Easter, East to West

Weaver’s Inspire Impact Team: Courageous Conversations

It’s one of the most important Christian holidays, and every spring Christians all over the world celebrate Easter with religious celebrations, food, and festivities. Traditions vary widely, not only in foods and rituals, but even in the date of the celebration. Two Weaver staff members, Sasha Gartman and Paulina Rocha, share some of their own traditions.

From Russia: Pashka

by Sasha Gartman

For Russian Orthodox Christians, Easter is one of our most important holidays. It has many beautiful and unique customs and traditions inherited from our ancestors. In the Russian language, Easter is called “Paskha,” presumably derived from the Jewish holiday of Pesach, or Passover. This year the Russian Orthodox Easter will be May 2, because we follow the old Julian calendar, rather than the Gregorian calendar observed by most other Christian churches. We do not have Easter egg hunts and Easter bunnies like Christians do here in the U.S.

Easter is preceded by 40 days of Lent, during which you are not supposed to eat meat or dairy products. During Holy Week, the last week before the holiday, on Thursday the house should be thoroughly cleaned (“Clean Thursday”) and eggs are traditionally decorated. One of the oldest traditions is to paint the eggs using cooked onion skins so that they look dark brown.

On the Saturday before Easter, the traditional Easter food is prepared and it is common to go to church to bless the food. The Easter church service starts Saturday night and lasts until dawn.

Russian Easter

Sunday morning is time to enjoy the traditional Easter breakfast, which includes the decorated eggs, “kulich,” which is similar to Italian panettone, and “paskha,” a pyramid-shaped cake made of cottage cheese and raisins.

In my family we always play a game, very popular in Russia, of trying to crack each other’s boiled and decorated eggs. The winner is the person whose egg cracks last. It is also very common to exchange Easter eggs and kulich with friends and family, kissing each other on the cheek three times. People greet each other on Easter Sunday saying “Christ is risen!” and responding with “He is truly risen!”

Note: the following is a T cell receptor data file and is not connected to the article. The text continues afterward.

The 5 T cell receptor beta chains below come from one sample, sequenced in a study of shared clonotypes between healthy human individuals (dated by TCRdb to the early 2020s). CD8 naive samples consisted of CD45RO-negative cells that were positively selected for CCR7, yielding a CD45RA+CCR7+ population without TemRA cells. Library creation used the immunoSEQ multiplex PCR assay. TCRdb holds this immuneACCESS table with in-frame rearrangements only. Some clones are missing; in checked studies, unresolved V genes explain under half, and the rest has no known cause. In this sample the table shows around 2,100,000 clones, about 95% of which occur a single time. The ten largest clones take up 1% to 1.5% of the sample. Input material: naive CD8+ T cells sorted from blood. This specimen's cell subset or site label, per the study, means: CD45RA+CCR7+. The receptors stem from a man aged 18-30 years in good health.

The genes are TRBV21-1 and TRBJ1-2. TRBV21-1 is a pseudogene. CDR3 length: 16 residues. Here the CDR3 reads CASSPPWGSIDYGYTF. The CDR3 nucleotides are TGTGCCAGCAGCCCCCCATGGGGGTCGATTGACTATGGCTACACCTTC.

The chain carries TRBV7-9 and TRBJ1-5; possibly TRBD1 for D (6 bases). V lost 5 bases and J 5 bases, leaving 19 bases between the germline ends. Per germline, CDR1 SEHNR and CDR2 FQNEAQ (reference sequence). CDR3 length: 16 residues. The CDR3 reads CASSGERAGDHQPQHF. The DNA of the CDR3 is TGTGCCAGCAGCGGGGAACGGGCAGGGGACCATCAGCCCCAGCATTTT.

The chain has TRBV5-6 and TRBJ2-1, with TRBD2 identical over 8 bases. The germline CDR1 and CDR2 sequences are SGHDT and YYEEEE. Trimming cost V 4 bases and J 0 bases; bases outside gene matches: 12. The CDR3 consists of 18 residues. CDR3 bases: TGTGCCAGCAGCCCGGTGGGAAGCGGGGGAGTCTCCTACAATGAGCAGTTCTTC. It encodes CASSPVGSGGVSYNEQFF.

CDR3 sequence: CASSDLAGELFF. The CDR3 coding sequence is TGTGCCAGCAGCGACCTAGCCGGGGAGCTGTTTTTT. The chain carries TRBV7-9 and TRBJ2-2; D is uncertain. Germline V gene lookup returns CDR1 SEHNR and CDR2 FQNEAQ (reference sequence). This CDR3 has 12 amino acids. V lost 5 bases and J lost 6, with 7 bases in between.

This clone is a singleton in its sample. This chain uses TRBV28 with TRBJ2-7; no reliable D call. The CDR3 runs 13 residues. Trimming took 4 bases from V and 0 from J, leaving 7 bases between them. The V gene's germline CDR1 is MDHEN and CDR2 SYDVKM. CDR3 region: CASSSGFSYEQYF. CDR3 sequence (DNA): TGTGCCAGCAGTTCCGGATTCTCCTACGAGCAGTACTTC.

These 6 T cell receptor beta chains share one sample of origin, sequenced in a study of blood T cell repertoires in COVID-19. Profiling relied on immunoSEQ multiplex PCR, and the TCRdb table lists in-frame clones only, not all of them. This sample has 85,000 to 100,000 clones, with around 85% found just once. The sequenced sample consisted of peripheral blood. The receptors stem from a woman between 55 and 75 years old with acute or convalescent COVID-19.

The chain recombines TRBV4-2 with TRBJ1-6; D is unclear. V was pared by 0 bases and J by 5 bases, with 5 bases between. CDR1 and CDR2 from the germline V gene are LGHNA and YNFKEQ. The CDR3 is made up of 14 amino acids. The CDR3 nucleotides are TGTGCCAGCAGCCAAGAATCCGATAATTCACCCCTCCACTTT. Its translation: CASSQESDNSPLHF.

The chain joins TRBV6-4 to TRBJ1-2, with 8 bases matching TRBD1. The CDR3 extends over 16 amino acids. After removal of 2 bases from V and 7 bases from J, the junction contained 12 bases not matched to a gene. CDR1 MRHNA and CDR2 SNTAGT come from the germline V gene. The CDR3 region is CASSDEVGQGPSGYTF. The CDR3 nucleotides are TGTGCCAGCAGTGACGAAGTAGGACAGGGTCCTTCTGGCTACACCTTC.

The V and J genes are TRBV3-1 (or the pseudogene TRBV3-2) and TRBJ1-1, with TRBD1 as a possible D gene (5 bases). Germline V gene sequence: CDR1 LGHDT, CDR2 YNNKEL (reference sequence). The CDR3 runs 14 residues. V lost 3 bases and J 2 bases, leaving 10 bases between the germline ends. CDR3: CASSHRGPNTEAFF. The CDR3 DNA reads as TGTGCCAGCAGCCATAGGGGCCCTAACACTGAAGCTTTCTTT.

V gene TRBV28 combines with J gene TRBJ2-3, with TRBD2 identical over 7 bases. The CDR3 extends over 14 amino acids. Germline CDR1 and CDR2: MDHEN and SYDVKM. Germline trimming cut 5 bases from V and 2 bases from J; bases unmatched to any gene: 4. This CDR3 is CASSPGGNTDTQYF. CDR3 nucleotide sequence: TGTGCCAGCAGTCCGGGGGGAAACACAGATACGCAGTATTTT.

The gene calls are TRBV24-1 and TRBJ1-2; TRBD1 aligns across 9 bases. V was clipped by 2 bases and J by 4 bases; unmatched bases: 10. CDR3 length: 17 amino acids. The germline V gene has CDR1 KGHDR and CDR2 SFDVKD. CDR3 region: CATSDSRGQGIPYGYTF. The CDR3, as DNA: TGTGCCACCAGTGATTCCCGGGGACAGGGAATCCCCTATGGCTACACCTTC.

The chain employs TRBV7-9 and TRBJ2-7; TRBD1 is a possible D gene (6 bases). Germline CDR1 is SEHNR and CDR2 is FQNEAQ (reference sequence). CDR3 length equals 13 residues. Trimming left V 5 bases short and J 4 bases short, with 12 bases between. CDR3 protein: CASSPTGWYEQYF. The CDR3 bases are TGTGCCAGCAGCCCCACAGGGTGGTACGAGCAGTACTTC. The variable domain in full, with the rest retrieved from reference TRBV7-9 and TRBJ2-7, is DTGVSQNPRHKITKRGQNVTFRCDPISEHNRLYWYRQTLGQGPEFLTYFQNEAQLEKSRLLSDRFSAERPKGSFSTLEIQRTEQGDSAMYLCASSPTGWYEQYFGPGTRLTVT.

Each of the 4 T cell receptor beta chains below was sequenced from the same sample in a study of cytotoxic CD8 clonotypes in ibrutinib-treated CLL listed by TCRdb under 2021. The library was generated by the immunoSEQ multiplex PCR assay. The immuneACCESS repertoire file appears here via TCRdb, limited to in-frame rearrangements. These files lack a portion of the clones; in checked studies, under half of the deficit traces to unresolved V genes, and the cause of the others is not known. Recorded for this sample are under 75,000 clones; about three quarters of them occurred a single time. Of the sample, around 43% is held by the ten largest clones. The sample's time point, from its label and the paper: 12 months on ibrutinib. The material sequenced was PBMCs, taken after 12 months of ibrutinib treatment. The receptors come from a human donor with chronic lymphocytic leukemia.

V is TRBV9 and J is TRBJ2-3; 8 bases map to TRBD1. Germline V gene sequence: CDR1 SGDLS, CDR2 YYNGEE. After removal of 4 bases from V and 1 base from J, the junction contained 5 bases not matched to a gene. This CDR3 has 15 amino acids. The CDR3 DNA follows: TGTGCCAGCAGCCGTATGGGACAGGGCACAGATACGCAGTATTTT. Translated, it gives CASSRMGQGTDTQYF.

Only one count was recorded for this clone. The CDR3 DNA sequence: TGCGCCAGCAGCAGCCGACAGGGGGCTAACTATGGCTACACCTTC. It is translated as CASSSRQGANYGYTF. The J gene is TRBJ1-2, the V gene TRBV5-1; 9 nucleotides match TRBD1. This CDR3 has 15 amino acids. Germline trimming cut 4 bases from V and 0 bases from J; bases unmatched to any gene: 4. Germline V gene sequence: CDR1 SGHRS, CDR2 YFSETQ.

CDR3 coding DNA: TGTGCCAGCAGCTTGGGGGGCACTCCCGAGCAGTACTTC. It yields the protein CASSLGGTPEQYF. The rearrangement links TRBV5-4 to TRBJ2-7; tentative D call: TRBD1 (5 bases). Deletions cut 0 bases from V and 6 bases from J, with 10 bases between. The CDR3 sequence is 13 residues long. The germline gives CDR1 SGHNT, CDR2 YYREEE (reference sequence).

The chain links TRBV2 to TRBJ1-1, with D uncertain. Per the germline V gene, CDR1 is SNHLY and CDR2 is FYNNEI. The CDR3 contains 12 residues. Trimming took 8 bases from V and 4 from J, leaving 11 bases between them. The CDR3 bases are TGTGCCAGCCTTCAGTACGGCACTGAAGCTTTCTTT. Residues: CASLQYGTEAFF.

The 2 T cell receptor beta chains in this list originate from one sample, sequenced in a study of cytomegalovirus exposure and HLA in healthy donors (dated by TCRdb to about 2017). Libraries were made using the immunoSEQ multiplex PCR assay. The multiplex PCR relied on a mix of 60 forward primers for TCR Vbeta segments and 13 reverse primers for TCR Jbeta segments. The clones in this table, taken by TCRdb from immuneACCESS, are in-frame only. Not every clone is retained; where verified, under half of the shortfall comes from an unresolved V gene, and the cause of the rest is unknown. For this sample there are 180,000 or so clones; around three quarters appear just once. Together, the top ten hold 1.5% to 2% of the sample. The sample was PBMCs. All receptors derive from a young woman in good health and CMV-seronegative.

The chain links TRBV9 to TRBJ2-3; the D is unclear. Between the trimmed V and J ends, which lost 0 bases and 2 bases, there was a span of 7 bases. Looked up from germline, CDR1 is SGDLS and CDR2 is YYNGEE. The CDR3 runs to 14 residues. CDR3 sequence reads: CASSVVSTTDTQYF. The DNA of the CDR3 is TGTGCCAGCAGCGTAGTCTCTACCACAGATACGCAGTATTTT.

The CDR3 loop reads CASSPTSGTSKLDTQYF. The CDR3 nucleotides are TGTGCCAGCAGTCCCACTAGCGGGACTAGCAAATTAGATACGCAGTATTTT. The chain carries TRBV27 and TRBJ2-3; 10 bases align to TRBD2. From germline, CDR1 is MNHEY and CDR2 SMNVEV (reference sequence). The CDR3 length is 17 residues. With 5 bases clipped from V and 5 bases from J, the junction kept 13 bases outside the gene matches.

Orthodox Easter is celebrated not only in Russia, but also in a few other Eastern European countries. In Ukraine, it is also a tradition on Easter Monday to pour water unannounced over your friends and family.



From Mexico: Semana Santa (Holy Week)

by Paulina Rocha

In Mexico, during “Semana Santa” or Holy Week, Catholics recreate the events that unfolded in the last days of Jesus Christ on Earth. These events are referred to as the Passion, Crucifixion, and Resurrection of Christ. It is a very important religious holiday for the Mexican Catholic community. Many businesses and schools are closed during Holy week, especially on Holy Thursday and Good Friday.

Throughout the world, Mexico is known for its delicious cuisine. During Lent and Holy Week, we prepare what is known as “las siete cazuelas” or seven meals. In some homes, people prepare a special meal on Good Friday that includes fried fish, lentil soup, nopalitos (cactus dish), habas cocidas (beans), and capirotada (Mexican bread pudding).

Holy Week begins with Palm Sunday, a day that individuals attend mass and, at the end, purchase crosses made from palm leaves, which are blessed with Holy Water. Following Palm Sunday, every day is of special significance, but the most spectacular traditions occur on Thursday and Friday.  On Thursday, many communities hold processions of the Last Supper.

Mexico Easter

On Good Friday, people participate in the processions of the “Via Crucis” or Via Dolorosa and the “Tres Caidas” (Three Falls), re-enacting Jesus’ path and suffering while carrying His cross on the way to the crucifixion. Many towns have processions where the faithful, barefoot and clothed in scratchy fabrics, carry heavy platforms with Catholic saints or statues of the Virgin Mary. People fast or abstain from eating red meat. Mass is not held and the Eucharist is not practiced.

The week concludes with Holy Saturday and Easter Sunday. On Holy Saturday, many take part in the tradition of burning of figures representing Judas or the seven deadly sins. Finally, on Easter Sunday or Resurrection Day, people celebrate that Christ has risen. Mass is held and the “Cirio Pascual” is lit symbolizing Christ’s Resurrection. It is lit for all celebrations until Pentecost, 50 days later.

 

Welcoming Spring and Resurrection in Many Traditions

Weaver’s “Courageous Conversations” Impact Team, part of Inspire, was created to foster open discussions across the many religious and cultural backgrounds represented at our firm. For more in this series, see our articles on Holi and the Lunar New Year.

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